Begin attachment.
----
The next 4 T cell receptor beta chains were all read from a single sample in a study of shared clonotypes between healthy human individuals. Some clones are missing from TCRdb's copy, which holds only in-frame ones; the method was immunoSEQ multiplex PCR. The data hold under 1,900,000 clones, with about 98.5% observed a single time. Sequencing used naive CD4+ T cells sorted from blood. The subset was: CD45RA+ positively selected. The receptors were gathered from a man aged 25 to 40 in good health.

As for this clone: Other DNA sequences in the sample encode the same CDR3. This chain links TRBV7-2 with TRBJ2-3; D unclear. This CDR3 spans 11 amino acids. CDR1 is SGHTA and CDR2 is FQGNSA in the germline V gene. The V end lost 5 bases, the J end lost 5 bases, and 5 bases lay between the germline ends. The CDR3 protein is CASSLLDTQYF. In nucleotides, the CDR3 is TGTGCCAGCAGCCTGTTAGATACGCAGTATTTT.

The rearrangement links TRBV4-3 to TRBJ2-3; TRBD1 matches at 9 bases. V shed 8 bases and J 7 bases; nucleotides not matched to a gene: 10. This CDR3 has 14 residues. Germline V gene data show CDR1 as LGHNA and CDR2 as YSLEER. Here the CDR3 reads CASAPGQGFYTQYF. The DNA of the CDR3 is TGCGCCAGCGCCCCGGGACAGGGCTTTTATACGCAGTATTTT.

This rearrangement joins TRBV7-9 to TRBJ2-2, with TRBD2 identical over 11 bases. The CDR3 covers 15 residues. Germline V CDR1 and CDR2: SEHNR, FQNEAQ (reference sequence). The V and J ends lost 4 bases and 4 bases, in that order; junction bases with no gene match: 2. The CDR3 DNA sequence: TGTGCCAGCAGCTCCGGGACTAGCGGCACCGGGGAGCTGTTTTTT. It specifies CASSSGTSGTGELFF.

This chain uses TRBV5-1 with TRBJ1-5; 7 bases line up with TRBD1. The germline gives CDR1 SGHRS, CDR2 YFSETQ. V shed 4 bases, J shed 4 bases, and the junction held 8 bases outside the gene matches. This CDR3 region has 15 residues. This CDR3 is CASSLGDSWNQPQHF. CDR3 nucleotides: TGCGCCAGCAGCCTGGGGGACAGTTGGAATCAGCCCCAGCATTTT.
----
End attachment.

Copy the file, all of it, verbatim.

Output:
The next 4 T cell receptor beta chains were all read from a single sample in a study of shared clonotypes between healthy human individuals. Some clones are missing from TCRdb's copy, which holds only in-frame ones; the method was immunoSEQ multiplex PCR. The data hold under 1,900,000 clones, with about 98.5% observed a single time. Sequencing used naive CD4+ T cells sorted from blood. The subset was: CD45RA+ positively selected. The receptors were gathered from a man aged 25 to 40 in good health.

As for this clone: Other DNA sequences in the sample encode the same CDR3. This chain links TRBV7-2 with TRBJ2-3; D unclear. This CDR3 spans 11 amino acids. CDR1 is SGHTA and CDR2 is FQGNSA in the germline V gene. The V end lost 5 bases, the J end lost 5 bases, and 5 bases lay between the germline ends. The CDR3 protein is CASSLLDTQYF. In nucleotides, the CDR3 is TGTGCCAGCAGCCTGTTAGATACGCAGTATTTT.

The rearrangement links TRBV4-3 to TRBJ2-3; TRBD1 matches at 9 bases. V shed 8 bases and J 7 bases; nucleotides not matched to a gene: 10. This CDR3 has 14 residues. Germline V gene data show CDR1 as LGHNA and CDR2 as YSLEER. Here the CDR3 reads CASAPGQGFYTQYF. The DNA of the CDR3 is TGCGCCAGCGCCCCGGGACAGGGCTTTTATACGCAGTATTTT.

This rearrangement joins TRBV7-9 to TRBJ2-2, with TRBD2 identical over 11 bases. The CDR3 covers 15 residues. Germline V CDR1 and CDR2: SEHNR, FQNEAQ (reference sequence). The V and J ends lost 4 bases and 4 bases, in that order; junction bases with no gene match: 2. The CDR3 DNA sequence: TGTGCCAGCAGCTCCGGGACTAGCGGCACCGGGGAGCTGTTTTTT. It specifies CASSSGTSGTGELFF.

This chain uses TRBV5-1 with TRBJ1-5; 7 bases line up with TRBD1. The germline gives CDR1 SGHRS, CDR2 YFSETQ. V shed 4 bases, J shed 4 bases, and the junction held 8 bases outside the gene matches. This CDR3 region has 15 residues. This CDR3 is CASSLGDSWNQPQHF. CDR3 nucleotides: TGCGCCAGCAGCCTGGGGGACAGTTGGAATCAGCCCCAGCATTTT.